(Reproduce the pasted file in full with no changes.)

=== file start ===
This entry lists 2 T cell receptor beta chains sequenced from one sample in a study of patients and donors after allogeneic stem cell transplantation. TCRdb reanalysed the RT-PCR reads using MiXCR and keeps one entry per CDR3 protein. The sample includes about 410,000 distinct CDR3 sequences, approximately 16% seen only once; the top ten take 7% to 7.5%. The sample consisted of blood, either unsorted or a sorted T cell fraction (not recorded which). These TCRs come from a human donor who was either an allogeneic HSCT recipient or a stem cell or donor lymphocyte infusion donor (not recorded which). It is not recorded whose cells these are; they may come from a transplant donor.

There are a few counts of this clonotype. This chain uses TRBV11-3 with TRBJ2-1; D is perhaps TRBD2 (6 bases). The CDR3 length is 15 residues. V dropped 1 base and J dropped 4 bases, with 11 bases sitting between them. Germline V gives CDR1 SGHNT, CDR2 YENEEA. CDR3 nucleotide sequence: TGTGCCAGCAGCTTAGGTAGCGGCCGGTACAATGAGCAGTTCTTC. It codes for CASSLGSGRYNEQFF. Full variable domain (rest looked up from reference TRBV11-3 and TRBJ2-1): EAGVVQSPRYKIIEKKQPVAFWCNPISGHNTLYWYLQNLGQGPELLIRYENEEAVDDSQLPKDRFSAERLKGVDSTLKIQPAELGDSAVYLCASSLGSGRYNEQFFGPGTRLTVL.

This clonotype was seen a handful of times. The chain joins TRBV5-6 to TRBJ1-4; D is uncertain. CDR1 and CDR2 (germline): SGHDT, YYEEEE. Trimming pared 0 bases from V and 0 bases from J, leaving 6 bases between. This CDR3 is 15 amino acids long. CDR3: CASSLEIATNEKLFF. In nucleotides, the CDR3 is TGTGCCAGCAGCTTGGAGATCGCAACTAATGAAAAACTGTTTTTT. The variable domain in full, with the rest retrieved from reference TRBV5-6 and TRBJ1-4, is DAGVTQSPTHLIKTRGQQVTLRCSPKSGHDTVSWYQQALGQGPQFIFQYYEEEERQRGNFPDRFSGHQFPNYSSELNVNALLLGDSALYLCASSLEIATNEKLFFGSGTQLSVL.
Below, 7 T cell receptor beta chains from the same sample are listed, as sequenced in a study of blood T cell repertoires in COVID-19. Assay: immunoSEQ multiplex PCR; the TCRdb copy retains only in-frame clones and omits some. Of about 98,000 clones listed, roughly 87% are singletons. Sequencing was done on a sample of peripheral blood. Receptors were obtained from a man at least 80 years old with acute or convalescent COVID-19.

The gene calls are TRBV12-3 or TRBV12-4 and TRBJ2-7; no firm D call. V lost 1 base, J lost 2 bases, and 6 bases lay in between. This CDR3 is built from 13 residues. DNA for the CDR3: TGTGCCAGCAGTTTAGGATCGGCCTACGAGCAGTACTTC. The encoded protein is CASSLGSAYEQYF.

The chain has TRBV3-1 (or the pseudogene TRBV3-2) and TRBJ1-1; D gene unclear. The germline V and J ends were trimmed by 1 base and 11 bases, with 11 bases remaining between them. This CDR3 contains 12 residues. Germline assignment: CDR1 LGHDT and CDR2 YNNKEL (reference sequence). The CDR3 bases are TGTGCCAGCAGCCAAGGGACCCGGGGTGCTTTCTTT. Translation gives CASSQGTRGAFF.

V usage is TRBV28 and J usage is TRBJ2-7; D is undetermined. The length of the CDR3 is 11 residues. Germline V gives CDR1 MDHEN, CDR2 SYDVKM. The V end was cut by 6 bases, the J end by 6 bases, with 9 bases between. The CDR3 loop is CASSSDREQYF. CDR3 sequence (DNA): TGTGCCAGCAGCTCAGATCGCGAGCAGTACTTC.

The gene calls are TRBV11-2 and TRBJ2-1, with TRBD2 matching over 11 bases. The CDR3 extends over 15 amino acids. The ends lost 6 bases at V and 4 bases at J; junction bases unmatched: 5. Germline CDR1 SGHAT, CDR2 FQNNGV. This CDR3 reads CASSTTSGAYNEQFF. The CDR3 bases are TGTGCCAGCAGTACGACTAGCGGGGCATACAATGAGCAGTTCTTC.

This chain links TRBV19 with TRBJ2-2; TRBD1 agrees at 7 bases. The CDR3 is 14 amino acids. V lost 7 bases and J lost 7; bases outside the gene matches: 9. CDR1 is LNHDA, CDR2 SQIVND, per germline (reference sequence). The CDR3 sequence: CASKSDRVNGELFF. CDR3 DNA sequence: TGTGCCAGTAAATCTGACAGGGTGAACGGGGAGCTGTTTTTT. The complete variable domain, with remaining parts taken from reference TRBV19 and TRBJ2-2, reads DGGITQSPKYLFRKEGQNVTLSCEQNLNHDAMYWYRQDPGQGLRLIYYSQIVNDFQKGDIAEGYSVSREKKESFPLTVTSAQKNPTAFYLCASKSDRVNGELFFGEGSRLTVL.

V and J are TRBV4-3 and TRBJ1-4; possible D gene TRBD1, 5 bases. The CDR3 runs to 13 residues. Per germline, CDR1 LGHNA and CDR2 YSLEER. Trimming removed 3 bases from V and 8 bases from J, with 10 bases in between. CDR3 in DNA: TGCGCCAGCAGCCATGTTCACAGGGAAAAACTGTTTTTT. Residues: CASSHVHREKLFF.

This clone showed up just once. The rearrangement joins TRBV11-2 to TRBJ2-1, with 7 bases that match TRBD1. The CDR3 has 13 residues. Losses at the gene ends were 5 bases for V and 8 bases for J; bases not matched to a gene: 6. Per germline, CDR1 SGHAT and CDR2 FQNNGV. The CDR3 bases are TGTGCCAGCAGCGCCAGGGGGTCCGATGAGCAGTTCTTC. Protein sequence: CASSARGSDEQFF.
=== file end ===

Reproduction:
This entry lists 2 T cell receptor beta chains sequenced from one sample in a study of patients and donors after allogeneic stem cell transplantation. TCRdb reanalysed the RT-PCR reads using MiXCR and keeps one entry per CDR3 protein. The sample includes about 410,000 distinct CDR3 sequences, approximately 16% seen only once; the top ten take 7% to 7.5%. The sample consisted of blood, either unsorted or a sorted T cell fraction (not recorded which). These TCRs come from a human donor who was either an allogeneic HSCT recipient or a stem cell or donor lymphocyte infusion donor (not recorded which). It is not recorded whose cells these are; they may come from a transplant donor.

There are a few counts of this clonotype. This chain uses TRBV11-3 with TRBJ2-1; D is perhaps TRBD2 (6 bases). The CDR3 length is 15 residues. V dropped 1 base and J dropped 4 bases, with 11 bases sitting between them. Germline V gives CDR1 SGHNT, CDR2 YENEEA. CDR3 nucleotide sequence: TGTGCCAGCAGCTTAGGTAGCGGCCGGTACAATGAGCAGTTCTTC. It codes for CASSLGSGRYNEQFF. Full variable domain (rest looked up from reference TRBV11-3 and TRBJ2-1): EAGVVQSPRYKIIEKKQPVAFWCNPISGHNTLYWYLQNLGQGPELLIRYENEEAVDDSQLPKDRFSAERLKGVDSTLKIQPAELGDSAVYLCASSLGSGRYNEQFFGPGTRLTVL.

This clonotype was seen a handful of times. The chain joins TRBV5-6 to TRBJ1-4; D is uncertain. CDR1 and CDR2 (germline): SGHDT, YYEEEE. Trimming pared 0 bases from V and 0 bases from J, leaving 6 bases between. This CDR3 is 15 amino acids long. CDR3: CASSLEIATNEKLFF. In nucleotides, the CDR3 is TGTGCCAGCAGCTTGGAGATCGCAACTAATGAAAAACTGTTTTTT. The variable domain in full, with the rest retrieved from reference TRBV5-6 and TRBJ1-4, is DAGVTQSPTHLIKTRGQQVTLRCSPKSGHDTVSWYQQALGQGPQFIFQYYEEEERQRGNFPDRFSGHQFPNYSSELNVNALLLGDSALYLCASSLEIATNEKLFFGSGTQLSVL.
Below, 7 T cell receptor beta chains from the same sample are listed, as sequenced in a study of blood T cell repertoires in COVID-19. Assay: immunoSEQ multiplex PCR; the TCRdb copy retains only in-frame clones and omits some. Of about 98,000 clones listed, roughly 87% are singletons. Sequencing was done on a sample of peripheral blood. Receptors were obtained from a man at least 80 years old with acute or convalescent COVID-19.

The gene calls are TRBV12-3 or TRBV12-4 and TRBJ2-7; no firm D call. V lost 1 base, J lost 2 bases, and 6 bases lay in between. This CDR3 is built from 13 residues. DNA for the CDR3: TGTGCCAGCAGTTTAGGATCGGCCTACGAGCAGTACTTC. The encoded protein is CASSLGSAYEQYF.

The chain has TRBV3-1 (or the pseudogene TRBV3-2) and TRBJ1-1; D gene unclear. The germline V and J ends were trimmed by 1 base and 11 bases, with 11 bases remaining between them. This CDR3 contains 12 residues. Germline assignment: CDR1 LGHDT and CDR2 YNNKEL (reference sequence). The CDR3 bases are TGTGCCAGCAGCCAAGGGACCCGGGGTGCTTTCTTT. Translation gives CASSQGTRGAFF.

V usage is TRBV28 and J usage is TRBJ2-7; D is undetermined. The length of the CDR3 is 11 residues. Germline V gives CDR1 MDHEN, CDR2 SYDVKM. The V end was cut by 6 bases, the J end by 6 bases, with 9 bases between. The CDR3 loop is CASSSDREQYF. CDR3 sequence (DNA): TGTGCCAGCAGCTCAGATCGCGAGCAGTACTTC.

The gene calls are TRBV11-2 and TRBJ2-1, with TRBD2 matching over 11 bases. The CDR3 extends over 15 amino acids. The ends lost 6 bases at V and 4 bases at J; junction bases unmatched: 5. Germline CDR1 SGHAT, CDR2 FQNNGV. This CDR3 reads CASSTTSGAYNEQFF. The CDR3 bases are TGTGCCAGCAGTACGACTAGCGGGGCATACAATGAGCAGTTCTTC.

This chain links TRBV19 with TRBJ2-2; TRBD1 agrees at 7 bases. The CDR3 is 14 amino acids. V lost 7 bases and J lost 7; bases outside the gene matches: 9. CDR1 is LNHDA, CDR2 SQIVND, per germline (reference sequence). The CDR3 sequence: CASKSDRVNGELFF. CDR3 DNA sequence: TGTGCCAGTAAATCTGACAGGGTGAACGGGGAGCTGTTTTTT. The complete variable domain, with remaining parts taken from reference TRBV19 and TRBJ2-2, reads DGGITQSPKYLFRKEGQNVTLSCEQNLNHDAMYWYRQDPGQGLRLIYYSQIVNDFQKGDIAEGYSVSREKKESFPLTVTSAQKNPTAFYLCASKSDRVNGELFFGEGSRLTVL.

V and J are TRBV4-3 and TRBJ1-4; possible D gene TRBD1, 5 bases. The CDR3 runs to 13 residues. Per germline, CDR1 LGHNA and CDR2 YSLEER. Trimming removed 3 bases from V and 8 bases from J, with 10 bases in between. CDR3 in DNA: TGCGCCAGCAGCCATGTTCACAGGGAAAAACTGTTTTTT. Residues: CASSHVHREKLFF.

This clone showed up just once. The rearrangement joins TRBV11-2 to TRBJ2-1, with 7 bases that match TRBD1. The CDR3 has 13 residues. Losses at the gene ends were 5 bases for V and 8 bases for J; bases not matched to a gene: 6. Per germline, CDR1 SGHAT and CDR2 FQNNGV. The CDR3 bases are TGTGCCAGCAGCGCCAGGGGGTCCGATGAGCAGTTCTTC. Protein sequence: CASSARGSDEQFF.